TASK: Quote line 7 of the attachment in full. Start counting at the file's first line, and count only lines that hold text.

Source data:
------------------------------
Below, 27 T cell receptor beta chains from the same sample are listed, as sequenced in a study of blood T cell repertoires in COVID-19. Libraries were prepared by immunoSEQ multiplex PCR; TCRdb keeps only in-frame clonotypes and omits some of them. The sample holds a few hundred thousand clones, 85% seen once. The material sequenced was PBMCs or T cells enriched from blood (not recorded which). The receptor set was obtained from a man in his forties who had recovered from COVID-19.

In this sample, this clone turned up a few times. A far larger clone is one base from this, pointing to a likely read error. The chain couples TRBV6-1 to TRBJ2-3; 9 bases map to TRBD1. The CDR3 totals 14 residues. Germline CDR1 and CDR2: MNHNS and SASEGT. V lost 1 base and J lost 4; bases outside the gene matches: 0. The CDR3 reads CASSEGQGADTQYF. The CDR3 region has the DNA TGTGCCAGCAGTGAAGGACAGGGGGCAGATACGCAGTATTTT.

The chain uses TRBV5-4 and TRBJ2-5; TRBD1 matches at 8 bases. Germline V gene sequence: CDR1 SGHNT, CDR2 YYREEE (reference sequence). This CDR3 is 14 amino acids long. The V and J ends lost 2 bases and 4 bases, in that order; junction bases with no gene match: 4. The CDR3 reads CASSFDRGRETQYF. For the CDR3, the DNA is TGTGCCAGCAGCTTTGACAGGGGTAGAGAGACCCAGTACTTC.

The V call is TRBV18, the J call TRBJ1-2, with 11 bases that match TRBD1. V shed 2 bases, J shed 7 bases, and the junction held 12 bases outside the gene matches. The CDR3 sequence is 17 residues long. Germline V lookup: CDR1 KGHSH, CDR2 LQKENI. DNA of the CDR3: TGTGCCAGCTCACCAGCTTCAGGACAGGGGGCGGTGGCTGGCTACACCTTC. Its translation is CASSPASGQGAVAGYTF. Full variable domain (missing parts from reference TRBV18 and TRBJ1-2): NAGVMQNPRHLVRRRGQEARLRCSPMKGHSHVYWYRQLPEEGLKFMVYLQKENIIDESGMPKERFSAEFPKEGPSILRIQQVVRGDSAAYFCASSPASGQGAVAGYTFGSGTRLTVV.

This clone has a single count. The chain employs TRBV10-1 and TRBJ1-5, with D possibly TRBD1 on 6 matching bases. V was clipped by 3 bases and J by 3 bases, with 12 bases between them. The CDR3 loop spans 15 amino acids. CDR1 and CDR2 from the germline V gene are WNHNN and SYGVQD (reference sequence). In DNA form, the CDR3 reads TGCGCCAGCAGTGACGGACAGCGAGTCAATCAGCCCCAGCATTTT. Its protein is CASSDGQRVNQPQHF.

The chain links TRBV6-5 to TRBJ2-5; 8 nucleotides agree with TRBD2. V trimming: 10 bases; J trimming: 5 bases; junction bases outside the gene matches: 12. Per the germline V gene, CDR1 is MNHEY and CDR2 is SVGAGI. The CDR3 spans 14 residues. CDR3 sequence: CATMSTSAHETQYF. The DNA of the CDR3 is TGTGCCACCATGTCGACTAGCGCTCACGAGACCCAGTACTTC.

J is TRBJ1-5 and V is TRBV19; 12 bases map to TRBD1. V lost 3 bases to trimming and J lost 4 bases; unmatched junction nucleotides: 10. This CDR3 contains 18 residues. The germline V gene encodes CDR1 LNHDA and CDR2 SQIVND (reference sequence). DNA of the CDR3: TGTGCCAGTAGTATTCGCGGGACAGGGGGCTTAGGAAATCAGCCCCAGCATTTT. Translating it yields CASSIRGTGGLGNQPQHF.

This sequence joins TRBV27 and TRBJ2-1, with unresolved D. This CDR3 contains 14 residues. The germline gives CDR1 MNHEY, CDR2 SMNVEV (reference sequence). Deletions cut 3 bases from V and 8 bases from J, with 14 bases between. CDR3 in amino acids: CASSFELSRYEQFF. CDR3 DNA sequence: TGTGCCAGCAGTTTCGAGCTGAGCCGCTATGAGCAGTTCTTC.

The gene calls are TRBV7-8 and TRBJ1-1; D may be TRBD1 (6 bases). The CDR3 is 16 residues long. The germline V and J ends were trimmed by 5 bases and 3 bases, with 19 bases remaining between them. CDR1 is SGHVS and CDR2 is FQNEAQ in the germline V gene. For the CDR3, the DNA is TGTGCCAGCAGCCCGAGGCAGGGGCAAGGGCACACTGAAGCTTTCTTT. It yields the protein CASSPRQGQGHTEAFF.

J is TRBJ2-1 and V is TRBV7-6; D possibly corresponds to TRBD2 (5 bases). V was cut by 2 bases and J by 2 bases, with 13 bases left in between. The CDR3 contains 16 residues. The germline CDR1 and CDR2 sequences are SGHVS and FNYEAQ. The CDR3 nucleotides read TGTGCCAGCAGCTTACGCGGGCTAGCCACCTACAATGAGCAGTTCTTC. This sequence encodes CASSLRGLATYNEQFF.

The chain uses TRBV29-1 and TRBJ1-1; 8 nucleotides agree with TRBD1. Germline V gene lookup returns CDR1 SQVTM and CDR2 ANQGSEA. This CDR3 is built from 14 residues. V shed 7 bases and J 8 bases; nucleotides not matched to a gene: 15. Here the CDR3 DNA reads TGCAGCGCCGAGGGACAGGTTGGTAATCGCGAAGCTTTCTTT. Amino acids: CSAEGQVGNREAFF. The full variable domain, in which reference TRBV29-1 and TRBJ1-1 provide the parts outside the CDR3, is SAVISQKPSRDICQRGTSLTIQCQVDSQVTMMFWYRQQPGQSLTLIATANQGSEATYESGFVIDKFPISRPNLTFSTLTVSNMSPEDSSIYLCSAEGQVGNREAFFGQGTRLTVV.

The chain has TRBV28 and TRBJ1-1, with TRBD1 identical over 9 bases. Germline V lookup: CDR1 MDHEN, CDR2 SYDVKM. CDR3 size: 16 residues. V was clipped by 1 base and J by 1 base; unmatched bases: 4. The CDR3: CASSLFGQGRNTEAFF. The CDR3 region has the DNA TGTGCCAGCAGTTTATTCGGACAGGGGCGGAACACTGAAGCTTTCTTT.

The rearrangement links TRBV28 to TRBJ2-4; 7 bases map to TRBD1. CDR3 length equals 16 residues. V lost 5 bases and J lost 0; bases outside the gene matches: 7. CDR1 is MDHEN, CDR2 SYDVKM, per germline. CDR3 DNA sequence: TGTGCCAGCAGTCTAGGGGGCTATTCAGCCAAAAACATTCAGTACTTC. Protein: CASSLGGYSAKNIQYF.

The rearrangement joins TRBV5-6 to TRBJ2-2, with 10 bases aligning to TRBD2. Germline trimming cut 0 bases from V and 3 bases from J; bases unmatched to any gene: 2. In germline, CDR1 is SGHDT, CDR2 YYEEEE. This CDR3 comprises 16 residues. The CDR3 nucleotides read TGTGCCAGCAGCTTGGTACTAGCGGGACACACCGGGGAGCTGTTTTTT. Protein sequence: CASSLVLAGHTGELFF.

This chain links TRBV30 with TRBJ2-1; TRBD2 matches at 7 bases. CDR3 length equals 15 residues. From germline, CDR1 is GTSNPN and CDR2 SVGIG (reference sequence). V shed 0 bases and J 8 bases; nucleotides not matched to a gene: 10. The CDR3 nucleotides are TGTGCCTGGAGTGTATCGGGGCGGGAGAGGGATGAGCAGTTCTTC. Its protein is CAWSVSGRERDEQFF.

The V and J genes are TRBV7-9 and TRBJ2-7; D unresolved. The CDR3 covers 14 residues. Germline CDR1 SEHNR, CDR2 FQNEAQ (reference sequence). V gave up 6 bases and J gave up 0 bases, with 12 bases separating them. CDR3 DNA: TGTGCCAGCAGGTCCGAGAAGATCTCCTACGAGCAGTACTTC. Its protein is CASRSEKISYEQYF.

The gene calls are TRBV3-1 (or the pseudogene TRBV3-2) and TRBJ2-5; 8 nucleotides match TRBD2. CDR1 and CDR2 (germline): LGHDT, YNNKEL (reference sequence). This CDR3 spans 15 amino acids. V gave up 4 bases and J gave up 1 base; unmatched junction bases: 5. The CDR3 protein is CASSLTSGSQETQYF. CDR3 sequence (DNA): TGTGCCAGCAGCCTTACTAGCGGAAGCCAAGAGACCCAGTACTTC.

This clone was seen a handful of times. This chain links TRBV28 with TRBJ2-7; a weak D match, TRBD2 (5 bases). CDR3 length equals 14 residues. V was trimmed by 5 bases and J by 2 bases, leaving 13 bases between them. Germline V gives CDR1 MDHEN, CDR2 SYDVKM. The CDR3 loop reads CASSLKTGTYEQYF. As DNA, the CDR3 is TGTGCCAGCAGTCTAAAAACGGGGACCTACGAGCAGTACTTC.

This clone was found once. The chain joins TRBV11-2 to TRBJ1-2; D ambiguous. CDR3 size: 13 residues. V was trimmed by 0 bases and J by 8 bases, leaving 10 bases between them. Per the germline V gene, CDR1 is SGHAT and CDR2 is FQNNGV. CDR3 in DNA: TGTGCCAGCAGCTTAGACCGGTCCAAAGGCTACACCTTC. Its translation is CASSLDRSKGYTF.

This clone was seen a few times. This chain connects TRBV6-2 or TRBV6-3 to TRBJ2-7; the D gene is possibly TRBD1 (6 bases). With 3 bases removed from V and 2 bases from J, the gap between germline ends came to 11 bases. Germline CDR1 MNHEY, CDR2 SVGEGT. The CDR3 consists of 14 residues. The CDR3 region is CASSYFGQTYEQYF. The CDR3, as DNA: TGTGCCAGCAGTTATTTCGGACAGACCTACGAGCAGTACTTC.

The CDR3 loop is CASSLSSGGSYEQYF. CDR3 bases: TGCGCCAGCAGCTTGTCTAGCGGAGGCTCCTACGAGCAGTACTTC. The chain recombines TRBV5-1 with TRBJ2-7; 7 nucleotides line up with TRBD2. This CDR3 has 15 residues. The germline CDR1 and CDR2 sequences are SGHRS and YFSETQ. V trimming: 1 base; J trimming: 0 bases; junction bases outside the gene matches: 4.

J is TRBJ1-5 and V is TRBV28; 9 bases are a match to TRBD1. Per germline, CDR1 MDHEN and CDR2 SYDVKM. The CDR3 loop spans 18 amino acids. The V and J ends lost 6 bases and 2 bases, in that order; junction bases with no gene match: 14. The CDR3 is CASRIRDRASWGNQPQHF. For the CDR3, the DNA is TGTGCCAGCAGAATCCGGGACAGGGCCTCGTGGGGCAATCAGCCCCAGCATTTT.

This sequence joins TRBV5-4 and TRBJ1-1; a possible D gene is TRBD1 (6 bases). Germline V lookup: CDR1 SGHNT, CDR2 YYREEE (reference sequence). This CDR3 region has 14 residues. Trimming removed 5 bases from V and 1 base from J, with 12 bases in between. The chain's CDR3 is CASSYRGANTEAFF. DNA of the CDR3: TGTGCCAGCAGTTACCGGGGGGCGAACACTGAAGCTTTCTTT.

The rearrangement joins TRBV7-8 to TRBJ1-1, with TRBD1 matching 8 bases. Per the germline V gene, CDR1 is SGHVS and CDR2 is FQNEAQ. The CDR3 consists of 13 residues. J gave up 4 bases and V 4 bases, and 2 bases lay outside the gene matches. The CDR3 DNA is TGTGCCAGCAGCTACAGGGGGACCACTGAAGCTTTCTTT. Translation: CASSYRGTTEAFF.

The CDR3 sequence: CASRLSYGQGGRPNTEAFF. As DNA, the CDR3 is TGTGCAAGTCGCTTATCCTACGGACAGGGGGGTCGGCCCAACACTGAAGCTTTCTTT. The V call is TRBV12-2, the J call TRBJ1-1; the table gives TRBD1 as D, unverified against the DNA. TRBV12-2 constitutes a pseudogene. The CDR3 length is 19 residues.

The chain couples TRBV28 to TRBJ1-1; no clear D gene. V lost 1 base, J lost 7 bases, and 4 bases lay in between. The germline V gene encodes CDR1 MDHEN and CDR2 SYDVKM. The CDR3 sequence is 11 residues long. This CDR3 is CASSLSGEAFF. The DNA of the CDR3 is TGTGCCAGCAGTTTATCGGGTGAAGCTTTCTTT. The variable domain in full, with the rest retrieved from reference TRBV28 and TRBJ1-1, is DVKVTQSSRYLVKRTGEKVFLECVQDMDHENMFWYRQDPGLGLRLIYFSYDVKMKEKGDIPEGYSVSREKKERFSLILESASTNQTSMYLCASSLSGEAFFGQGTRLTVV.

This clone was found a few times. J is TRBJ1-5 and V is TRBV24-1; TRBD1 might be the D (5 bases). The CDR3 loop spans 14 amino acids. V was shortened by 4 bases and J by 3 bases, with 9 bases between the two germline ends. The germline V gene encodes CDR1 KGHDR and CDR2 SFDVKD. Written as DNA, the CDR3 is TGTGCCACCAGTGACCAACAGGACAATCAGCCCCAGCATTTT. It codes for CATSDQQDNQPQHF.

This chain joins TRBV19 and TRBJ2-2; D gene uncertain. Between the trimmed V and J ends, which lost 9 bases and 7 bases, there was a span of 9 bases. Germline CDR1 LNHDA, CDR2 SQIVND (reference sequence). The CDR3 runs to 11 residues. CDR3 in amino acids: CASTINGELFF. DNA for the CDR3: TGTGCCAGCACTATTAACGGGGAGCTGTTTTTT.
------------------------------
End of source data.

J is TRBJ1-5 and V is TRBV19; 12 bases map to TRBD1. V lost 3 bases to trimming and J lost 4 bases; unmatched junction nucleotides: 10. This CDR3 contains 18 residues. The germline V gene encodes CDR1 LNHDA and CDR2 SQIVND (reference sequence). DNA of the CDR3: TGTGCCAGTAGTATTCGCGGGACAGGGGGCTTAGGAAATCAGCCCCAGCATTTT. Translating it yields CASSIRGTGGLGNQPQHF.